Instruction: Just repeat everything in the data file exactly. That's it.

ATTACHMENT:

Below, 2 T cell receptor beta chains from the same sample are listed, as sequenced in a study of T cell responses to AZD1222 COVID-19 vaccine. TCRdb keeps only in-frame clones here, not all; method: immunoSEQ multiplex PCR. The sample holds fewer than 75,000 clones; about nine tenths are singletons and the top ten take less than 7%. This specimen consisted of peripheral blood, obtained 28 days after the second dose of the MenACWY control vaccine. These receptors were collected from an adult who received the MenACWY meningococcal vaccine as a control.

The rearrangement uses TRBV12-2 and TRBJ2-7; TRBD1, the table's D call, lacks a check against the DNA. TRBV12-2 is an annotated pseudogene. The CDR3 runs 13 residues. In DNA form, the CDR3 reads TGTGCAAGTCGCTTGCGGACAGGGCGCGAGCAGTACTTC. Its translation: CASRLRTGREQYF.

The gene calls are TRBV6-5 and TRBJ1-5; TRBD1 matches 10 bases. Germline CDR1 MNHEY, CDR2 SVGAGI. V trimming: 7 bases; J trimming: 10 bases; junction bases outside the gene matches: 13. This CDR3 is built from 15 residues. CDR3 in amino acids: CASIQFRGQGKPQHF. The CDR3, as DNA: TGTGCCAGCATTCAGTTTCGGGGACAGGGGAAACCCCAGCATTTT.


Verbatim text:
Below, 2 T cell receptor beta chains from the same sample are listed, as sequenced in a study of T cell responses to AZD1222 COVID-19 vaccine. TCRdb keeps only in-frame clones here, not all; method: immunoSEQ multiplex PCR. The sample holds fewer than 75,000 clones; about nine tenths are singletons and the top ten take less than 7%. This specimen consisted of peripheral blood, obtained 28 days after the second dose of the MenACWY control vaccine. These receptors were collected from an adult who received the MenACWY meningococcal vaccine as a control.

The rearrangement uses TRBV12-2 and TRBJ2-7; TRBD1, the table's D call, lacks a check against the DNA. TRBV12-2 is an annotated pseudogene. The CDR3 runs 13 residues. In DNA form, the CDR3 reads TGTGCAAGTCGCTTGCGGACAGGGCGCGAGCAGTACTTC. Its translation: CASRLRTGREQYF.

The gene calls are TRBV6-5 and TRBJ1-5; TRBD1 matches 10 bases. Germline CDR1 MNHEY, CDR2 SVGAGI. V trimming: 7 bases; J trimming: 10 bases; junction bases outside the gene matches: 13. This CDR3 is built from 15 residues. CDR3 in amino acids: CASIQFRGQGKPQHF. The CDR3, as DNA: TGTGCCAGCATTCAGTTTCGGGGACAGGGGAAACCCCAGCATTTT.